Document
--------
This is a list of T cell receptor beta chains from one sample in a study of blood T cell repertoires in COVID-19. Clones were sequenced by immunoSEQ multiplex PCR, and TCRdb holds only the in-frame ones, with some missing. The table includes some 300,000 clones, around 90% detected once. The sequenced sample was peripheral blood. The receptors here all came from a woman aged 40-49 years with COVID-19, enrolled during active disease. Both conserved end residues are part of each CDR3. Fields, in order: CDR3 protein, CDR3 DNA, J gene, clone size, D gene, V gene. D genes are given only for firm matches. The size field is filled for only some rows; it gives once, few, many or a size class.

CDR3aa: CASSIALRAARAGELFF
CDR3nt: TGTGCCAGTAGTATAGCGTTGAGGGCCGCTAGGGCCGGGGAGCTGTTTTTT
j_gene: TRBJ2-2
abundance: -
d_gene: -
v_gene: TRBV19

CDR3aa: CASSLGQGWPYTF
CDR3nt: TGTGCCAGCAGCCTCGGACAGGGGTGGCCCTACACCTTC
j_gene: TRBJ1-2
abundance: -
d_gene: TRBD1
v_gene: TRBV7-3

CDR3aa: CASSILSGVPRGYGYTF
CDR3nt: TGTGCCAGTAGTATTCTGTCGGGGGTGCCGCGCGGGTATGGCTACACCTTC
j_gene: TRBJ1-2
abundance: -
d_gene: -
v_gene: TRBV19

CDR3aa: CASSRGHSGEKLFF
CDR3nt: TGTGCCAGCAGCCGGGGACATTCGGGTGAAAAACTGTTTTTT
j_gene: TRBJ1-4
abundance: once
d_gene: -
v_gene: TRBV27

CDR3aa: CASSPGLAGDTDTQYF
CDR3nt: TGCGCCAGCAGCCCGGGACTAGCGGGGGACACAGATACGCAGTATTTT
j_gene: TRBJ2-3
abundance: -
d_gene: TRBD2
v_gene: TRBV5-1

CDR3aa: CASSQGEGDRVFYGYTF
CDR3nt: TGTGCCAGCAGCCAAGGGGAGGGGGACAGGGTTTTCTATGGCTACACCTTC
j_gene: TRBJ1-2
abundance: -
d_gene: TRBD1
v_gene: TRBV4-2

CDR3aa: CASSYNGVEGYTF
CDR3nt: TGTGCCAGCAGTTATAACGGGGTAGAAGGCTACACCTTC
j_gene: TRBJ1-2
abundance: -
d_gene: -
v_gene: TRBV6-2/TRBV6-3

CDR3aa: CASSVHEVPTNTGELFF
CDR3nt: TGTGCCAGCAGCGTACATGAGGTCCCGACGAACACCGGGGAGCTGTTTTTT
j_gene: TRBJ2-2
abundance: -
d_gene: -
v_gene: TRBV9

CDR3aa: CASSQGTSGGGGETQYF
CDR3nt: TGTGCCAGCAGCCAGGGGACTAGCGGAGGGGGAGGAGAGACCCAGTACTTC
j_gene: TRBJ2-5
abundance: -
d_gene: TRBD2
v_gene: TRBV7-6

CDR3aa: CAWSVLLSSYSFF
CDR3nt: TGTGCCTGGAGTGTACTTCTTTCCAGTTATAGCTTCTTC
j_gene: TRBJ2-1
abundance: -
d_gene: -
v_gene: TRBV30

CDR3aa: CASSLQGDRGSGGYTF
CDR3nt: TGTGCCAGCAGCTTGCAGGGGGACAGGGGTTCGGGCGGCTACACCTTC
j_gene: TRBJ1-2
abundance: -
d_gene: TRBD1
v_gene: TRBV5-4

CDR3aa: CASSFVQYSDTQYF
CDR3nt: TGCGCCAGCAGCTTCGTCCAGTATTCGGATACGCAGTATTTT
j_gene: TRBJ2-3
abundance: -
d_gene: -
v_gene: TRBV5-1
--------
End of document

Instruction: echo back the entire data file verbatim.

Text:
This is a list of T cell receptor beta chains from one sample in a study of blood T cell repertoires in COVID-19. Clones were sequenced by immunoSEQ multiplex PCR, and TCRdb holds only the in-frame ones, with some missing. The table includes some 300,000 clones, around 90% detected once. The sequenced sample was peripheral blood. The receptors here all came from a woman aged 40-49 years with COVID-19, enrolled during active disease. Both conserved end residues are part of each CDR3. Fields, in order: CDR3 protein, CDR3 DNA, J gene, clone size, D gene, V gene. D genes are given only for firm matches. The size field is filled for only some rows; it gives once, few, many or a size class.

CDR3aa: CASSIALRAARAGELFF
CDR3nt: TGTGCCAGTAGTATAGCGTTGAGGGCCGCTAGGGCCGGGGAGCTGTTTTTT
j_gene: TRBJ2-2
abundance: -
d_gene: -
v_gene: TRBV19

CDR3aa: CASSLGQGWPYTF
CDR3nt: TGTGCCAGCAGCCTCGGACAGGGGTGGCCCTACACCTTC
j_gene: TRBJ1-2
abundance: -
d_gene: TRBD1
v_gene: TRBV7-3

CDR3aa: CASSILSGVPRGYGYTF
CDR3nt: TGTGCCAGTAGTATTCTGTCGGGGGTGCCGCGCGGGTATGGCTACACCTTC
j_gene: TRBJ1-2
abundance: -
d_gene: -
v_gene: TRBV19

CDR3aa: CASSRGHSGEKLFF
CDR3nt: TGTGCCAGCAGCCGGGGACATTCGGGTGAAAAACTGTTTTTT
j_gene: TRBJ1-4
abundance: once
d_gene: -
v_gene: TRBV27

CDR3aa: CASSPGLAGDTDTQYF
CDR3nt: TGCGCCAGCAGCCCGGGACTAGCGGGGGACACAGATACGCAGTATTTT
j_gene: TRBJ2-3
abundance: -
d_gene: TRBD2
v_gene: TRBV5-1

CDR3aa: CASSQGEGDRVFYGYTF
CDR3nt: TGTGCCAGCAGCCAAGGGGAGGGGGACAGGGTTTTCTATGGCTACACCTTC
j_gene: TRBJ1-2
abundance: -
d_gene: TRBD1
v_gene: TRBV4-2

CDR3aa: CASSYNGVEGYTF
CDR3nt: TGTGCCAGCAGTTATAACGGGGTAGAAGGCTACACCTTC
j_gene: TRBJ1-2
abundance: -
d_gene: -
v_gene: TRBV6-2/TRBV6-3

CDR3aa: CASSVHEVPTNTGELFF
CDR3nt: TGTGCCAGCAGCGTACATGAGGTCCCGACGAACACCGGGGAGCTGTTTTTT
j_gene: TRBJ2-2
abundance: -
d_gene: -
v_gene: TRBV9

CDR3aa: CASSQGTSGGGGETQYF
CDR3nt: TGTGCCAGCAGCCAGGGGACTAGCGGAGGGGGAGGAGAGACCCAGTACTTC
j_gene: TRBJ2-5
abundance: -
d_gene: TRBD2
v_gene: TRBV7-6

CDR3aa: CAWSVLLSSYSFF
CDR3nt: TGTGCCTGGAGTGTACTTCTTTCCAGTTATAGCTTCTTC
j_gene: TRBJ2-1
abundance: -
d_gene: -
v_gene: TRBV30

CDR3aa: CASSLQGDRGSGGYTF
CDR3nt: TGTGCCAGCAGCTTGCAGGGGGACAGGGGTTCGGGCGGCTACACCTTC
j_gene: TRBJ1-2
abundance: -
d_gene: TRBD1
v_gene: TRBV5-4

CDR3aa: CASSFVQYSDTQYF
CDR3nt: TGCGCCAGCAGCTTCGTCCAGTATTCGGATACGCAGTATTTT
j_gene: TRBJ2-3
abundance: -
d_gene: -
v_gene: TRBV5-1